Furthermore, for states or labels, the user/-/ prefix can also contain the user ID instead of the dash. user/12345/label/test is a valid stream ID, assuming the number 12345 matches with the authenticated user making the request.

Here is a summary of the filtering that is done for all states:

State Filter
read read items
kept-unread unread items
broadcast, broadcast-friends broadcast items
reading-list all items
starred starred items

broadcast is more or less a no-op: FeedHQ stores this attribute and lets you set it but there is no public-facing feature that uses this attribute yet.

All states that are not in this table are treated as tags. Items can be tagged and searching for user/-/state/com.google/test will look for items having the test tag.


Items are identified by a globally unique numerical ID. Item IDs can take two forms:

  • The short form, just the actual ID. E.g. 12345.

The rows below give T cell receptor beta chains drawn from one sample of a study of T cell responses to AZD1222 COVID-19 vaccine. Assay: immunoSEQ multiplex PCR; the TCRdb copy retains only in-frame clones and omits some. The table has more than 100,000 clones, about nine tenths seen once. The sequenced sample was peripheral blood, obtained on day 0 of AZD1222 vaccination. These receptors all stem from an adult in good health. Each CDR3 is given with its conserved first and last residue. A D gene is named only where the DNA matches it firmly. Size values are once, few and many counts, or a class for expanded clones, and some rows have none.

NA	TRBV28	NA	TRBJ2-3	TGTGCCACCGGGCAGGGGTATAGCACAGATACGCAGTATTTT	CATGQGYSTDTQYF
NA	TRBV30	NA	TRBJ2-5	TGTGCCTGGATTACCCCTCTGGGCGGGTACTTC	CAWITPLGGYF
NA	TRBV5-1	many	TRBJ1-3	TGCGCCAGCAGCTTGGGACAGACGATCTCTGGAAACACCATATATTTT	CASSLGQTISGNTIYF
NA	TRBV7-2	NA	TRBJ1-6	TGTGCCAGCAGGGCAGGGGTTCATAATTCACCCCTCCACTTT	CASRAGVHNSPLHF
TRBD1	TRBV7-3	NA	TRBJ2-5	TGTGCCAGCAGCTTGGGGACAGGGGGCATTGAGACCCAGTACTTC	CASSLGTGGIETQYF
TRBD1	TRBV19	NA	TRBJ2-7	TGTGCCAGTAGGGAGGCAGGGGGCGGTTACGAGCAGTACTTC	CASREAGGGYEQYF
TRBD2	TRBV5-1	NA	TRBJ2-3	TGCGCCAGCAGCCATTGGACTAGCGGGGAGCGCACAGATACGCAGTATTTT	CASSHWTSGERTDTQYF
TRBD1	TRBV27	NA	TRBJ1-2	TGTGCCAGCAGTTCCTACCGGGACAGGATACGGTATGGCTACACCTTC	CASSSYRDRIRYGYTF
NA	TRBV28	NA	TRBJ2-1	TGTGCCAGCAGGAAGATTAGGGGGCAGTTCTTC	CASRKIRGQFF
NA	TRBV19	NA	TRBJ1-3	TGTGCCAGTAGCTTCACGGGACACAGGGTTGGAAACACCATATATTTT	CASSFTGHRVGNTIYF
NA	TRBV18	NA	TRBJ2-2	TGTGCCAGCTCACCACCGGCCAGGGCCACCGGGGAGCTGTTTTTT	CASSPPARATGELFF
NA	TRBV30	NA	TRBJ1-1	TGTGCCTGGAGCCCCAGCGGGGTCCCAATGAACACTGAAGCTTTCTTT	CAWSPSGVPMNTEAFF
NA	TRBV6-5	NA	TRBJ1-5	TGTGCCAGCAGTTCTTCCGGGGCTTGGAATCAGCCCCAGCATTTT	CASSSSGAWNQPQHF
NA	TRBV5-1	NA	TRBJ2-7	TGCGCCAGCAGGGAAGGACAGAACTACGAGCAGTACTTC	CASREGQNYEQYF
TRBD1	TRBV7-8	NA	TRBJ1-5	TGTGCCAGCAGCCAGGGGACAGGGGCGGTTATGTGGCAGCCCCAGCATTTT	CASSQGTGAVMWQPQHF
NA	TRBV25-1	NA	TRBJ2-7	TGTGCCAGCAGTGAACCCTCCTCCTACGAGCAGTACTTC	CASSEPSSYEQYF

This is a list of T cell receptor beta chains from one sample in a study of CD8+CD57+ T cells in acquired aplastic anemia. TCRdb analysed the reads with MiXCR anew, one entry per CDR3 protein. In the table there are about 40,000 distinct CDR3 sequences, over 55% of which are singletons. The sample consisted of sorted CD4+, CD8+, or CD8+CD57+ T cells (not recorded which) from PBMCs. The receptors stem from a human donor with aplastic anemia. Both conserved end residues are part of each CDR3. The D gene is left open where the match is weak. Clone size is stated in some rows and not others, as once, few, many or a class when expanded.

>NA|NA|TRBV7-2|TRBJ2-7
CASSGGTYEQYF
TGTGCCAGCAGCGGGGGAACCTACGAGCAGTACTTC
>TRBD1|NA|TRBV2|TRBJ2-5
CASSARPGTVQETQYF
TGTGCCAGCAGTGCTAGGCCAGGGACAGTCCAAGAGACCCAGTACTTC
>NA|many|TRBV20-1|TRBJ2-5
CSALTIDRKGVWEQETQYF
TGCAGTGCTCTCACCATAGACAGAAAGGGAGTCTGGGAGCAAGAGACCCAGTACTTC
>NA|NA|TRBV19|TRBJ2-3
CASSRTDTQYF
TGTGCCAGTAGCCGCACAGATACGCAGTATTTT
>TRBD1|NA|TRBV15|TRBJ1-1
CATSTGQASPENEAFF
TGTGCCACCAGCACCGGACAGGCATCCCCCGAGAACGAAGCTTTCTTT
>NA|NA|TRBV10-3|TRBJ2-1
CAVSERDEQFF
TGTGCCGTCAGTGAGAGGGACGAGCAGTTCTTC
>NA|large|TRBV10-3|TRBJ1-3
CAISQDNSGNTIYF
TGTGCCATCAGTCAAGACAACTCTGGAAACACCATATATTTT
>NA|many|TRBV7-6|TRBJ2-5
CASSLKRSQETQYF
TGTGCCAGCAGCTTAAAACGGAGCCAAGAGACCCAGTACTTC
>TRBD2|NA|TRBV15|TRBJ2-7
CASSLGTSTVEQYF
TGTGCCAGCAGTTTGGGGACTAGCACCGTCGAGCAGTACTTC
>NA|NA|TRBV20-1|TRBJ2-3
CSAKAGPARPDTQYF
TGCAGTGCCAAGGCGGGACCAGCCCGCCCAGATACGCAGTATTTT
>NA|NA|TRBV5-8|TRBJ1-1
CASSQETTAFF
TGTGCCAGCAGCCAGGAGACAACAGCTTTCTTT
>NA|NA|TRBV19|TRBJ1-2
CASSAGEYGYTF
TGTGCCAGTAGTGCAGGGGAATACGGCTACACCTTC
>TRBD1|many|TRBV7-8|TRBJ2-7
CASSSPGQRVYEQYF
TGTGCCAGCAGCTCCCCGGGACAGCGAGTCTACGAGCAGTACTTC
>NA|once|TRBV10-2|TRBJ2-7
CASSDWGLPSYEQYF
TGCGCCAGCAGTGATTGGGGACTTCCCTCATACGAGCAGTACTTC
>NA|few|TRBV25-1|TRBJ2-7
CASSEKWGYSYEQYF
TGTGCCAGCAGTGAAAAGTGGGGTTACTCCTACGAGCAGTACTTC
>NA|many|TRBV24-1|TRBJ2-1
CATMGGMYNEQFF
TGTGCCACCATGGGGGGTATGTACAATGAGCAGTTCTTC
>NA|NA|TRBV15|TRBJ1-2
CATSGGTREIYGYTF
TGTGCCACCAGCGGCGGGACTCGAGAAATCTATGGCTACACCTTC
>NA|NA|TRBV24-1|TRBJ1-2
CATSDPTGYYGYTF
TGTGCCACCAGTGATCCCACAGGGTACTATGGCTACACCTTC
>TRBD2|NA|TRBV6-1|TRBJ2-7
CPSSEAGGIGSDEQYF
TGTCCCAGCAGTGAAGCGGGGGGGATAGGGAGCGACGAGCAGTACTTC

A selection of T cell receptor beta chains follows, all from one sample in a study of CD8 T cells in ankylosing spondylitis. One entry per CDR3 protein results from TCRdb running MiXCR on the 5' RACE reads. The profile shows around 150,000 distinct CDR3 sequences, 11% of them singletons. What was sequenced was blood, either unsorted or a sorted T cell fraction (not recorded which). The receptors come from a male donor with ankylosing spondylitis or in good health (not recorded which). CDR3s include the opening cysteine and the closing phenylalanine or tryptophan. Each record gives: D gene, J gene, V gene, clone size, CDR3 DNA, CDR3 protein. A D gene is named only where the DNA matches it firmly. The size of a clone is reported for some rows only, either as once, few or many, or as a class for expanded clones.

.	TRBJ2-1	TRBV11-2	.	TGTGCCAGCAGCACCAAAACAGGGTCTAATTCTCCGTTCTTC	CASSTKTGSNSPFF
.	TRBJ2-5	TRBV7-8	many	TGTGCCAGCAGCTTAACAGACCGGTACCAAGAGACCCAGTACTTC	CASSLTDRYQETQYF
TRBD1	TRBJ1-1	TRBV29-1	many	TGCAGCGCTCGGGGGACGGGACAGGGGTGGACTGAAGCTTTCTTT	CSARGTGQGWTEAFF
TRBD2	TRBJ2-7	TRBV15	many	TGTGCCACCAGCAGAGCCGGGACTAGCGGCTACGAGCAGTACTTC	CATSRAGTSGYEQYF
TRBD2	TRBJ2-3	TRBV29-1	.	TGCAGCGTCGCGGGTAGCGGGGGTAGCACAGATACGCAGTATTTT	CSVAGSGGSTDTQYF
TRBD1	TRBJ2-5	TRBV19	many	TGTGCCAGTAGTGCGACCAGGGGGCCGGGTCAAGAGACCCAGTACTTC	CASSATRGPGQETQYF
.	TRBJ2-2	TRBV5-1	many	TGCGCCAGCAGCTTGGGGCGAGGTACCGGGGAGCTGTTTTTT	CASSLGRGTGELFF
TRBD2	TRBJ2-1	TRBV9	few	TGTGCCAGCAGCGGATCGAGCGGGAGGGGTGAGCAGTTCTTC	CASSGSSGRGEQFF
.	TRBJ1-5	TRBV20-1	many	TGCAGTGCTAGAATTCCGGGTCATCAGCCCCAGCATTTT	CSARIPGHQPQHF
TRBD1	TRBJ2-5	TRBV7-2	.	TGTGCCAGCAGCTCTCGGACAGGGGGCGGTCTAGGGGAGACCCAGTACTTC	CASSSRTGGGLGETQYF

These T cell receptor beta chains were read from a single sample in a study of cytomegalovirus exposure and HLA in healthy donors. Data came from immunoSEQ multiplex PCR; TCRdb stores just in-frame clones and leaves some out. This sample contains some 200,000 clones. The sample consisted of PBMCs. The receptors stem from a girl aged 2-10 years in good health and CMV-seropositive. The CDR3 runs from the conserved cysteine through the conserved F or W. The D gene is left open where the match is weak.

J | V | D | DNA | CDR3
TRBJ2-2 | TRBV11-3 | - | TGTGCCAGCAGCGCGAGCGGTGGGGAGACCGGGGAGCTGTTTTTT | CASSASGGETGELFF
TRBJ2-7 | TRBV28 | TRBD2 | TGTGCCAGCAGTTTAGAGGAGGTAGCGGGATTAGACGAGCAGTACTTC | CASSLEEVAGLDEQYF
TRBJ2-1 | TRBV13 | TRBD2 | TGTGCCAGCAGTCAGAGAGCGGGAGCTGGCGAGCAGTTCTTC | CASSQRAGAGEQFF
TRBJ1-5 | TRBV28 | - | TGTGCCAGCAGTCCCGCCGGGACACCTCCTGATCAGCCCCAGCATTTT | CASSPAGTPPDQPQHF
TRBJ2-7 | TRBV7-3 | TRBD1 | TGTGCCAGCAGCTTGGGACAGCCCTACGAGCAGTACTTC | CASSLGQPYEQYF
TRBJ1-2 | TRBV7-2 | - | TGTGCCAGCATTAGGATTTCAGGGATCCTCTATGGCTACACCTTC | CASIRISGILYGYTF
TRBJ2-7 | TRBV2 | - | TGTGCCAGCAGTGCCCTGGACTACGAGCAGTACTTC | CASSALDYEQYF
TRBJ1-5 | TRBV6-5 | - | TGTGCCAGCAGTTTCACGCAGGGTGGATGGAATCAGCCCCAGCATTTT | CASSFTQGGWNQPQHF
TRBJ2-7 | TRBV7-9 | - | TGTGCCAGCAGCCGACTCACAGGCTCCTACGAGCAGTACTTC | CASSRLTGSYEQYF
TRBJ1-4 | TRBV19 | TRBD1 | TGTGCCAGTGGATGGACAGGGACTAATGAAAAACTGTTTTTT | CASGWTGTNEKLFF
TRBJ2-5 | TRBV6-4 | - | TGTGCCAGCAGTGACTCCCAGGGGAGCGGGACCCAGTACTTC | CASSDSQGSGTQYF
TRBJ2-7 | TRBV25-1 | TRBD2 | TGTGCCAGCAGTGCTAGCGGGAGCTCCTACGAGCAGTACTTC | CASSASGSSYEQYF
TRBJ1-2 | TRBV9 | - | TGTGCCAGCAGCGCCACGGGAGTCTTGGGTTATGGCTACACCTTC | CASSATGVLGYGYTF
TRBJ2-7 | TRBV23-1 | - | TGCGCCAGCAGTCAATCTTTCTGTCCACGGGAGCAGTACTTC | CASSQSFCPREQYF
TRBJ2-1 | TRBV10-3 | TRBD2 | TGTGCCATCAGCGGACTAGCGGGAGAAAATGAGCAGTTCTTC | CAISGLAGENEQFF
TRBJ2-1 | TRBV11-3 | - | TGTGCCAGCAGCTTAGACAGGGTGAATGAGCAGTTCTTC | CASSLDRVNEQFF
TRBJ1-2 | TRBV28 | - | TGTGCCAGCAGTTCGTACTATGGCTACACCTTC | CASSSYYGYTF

• The long form, the prefix tag:google.com,2005:reader/item/ followed by the item ID as an unsigned base 16 number and 0-padded to be always 16 characters long.


Short form Long form
12309438943892 tag:google.com,2005:reader/item/00000b3203bc5294
87238913628312 tag:google.com,2005:reader/item/00004f57e4751898

Here is some sample Python code that converts from and to long-form IDs.

import struct

def to_long_form(short_form):
    value = hex(struct.unpack("L", struct.pack("l", short_form))[0])
    if value.endswith("L"):
        value = value[:-]
    return 'tag:google.com,2005:reader/item/{0}'.format(

def to_short_form(long_form):
    value = int(long_form.split('/')[-1], 16)